The French Anti-Doping Agency (AFLD) has agreed to carry out testing in June at the Tour de France. In a statement, the AFLD said the world governing body of cycling, the UCI (International Cycling Union) had guaranteed “information on the whereabouts of the riders and their biological profile data in order to carry out random tests”.

Two weeks ago, the French Anti-Doping Agency said it would not carry out tests on the Paris-Nice race that starts on Sunday and cited a disagreement with the UCI. The AFLD and the UCI have long been at loggerheads, with the AFLD saying the UCI had not followed correct procedures during testing in the 2009 Tour de France that were denied by the world cycling body.

The cycling body came under heavy fire after last year’s U.S. Anti-Doping Agency report that led to the Lance Armstrong scandal after which the 41-year-old retired cyclist was was stripped of his seven Tour titles in October and admitted to doping in a televised interview.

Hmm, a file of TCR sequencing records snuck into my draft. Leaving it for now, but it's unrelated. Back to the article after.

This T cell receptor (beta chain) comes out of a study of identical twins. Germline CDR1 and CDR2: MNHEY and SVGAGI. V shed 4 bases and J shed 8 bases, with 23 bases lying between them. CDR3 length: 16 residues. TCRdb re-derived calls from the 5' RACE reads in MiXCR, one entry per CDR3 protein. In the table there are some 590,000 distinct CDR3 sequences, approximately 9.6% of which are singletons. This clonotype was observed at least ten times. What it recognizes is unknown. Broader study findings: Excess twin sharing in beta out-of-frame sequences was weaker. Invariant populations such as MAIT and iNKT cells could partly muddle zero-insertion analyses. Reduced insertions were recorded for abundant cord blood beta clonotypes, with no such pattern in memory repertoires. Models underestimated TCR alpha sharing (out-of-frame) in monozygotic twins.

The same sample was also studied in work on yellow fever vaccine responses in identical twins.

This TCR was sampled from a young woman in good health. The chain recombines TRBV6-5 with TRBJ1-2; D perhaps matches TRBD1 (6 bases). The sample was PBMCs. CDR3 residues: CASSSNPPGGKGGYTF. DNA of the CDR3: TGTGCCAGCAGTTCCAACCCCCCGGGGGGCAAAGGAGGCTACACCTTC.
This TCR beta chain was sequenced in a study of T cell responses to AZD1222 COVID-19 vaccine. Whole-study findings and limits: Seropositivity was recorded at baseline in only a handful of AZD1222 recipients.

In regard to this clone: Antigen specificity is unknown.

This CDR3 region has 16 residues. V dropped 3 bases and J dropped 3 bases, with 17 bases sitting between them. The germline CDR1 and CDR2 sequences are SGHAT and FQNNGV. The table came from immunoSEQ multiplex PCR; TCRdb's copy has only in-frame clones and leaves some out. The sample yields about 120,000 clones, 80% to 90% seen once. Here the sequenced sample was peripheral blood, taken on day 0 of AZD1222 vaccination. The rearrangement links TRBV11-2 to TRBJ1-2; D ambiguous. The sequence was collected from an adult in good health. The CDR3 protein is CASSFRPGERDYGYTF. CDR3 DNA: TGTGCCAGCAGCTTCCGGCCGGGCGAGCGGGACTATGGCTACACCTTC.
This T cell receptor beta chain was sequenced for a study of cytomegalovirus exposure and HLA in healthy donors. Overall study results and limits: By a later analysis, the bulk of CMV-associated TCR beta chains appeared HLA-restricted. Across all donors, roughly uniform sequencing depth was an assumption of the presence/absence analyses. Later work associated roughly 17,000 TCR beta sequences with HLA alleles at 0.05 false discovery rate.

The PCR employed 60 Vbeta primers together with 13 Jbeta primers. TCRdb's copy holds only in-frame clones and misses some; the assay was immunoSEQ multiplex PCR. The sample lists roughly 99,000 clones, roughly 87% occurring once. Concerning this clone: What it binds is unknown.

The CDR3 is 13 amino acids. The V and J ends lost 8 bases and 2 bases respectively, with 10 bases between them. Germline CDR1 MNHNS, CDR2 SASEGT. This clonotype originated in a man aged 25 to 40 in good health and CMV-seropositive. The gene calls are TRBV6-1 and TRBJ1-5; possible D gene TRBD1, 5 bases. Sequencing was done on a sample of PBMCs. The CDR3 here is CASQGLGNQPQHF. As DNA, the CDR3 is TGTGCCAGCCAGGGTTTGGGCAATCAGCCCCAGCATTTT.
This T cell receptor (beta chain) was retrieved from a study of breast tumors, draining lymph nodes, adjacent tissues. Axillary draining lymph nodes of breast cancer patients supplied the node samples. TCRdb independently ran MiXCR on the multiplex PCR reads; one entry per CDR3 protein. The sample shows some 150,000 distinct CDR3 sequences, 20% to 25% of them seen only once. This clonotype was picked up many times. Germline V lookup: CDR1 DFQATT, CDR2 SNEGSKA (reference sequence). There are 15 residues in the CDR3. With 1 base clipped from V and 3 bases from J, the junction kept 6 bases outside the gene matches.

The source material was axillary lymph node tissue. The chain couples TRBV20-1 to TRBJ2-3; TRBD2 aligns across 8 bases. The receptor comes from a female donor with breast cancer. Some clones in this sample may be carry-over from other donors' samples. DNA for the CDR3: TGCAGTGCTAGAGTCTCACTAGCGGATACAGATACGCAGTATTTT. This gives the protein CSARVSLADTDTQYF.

The AFLD reviewed the conditions of its agreement with cycling’s international governing body. “In light of new evidence brought to its attention, it is possible for the (AFLD) to control international cycling competitions, especially the Tour de France,” the AFLD said.

The UCI had described the first decision “regrettable, especially that it intended to strengthen its cooperation with the French agency,” including sharing “information and the biological passport system within the limits of international law … and in accordance with the regulations of the World Anti-Doping Agency.”

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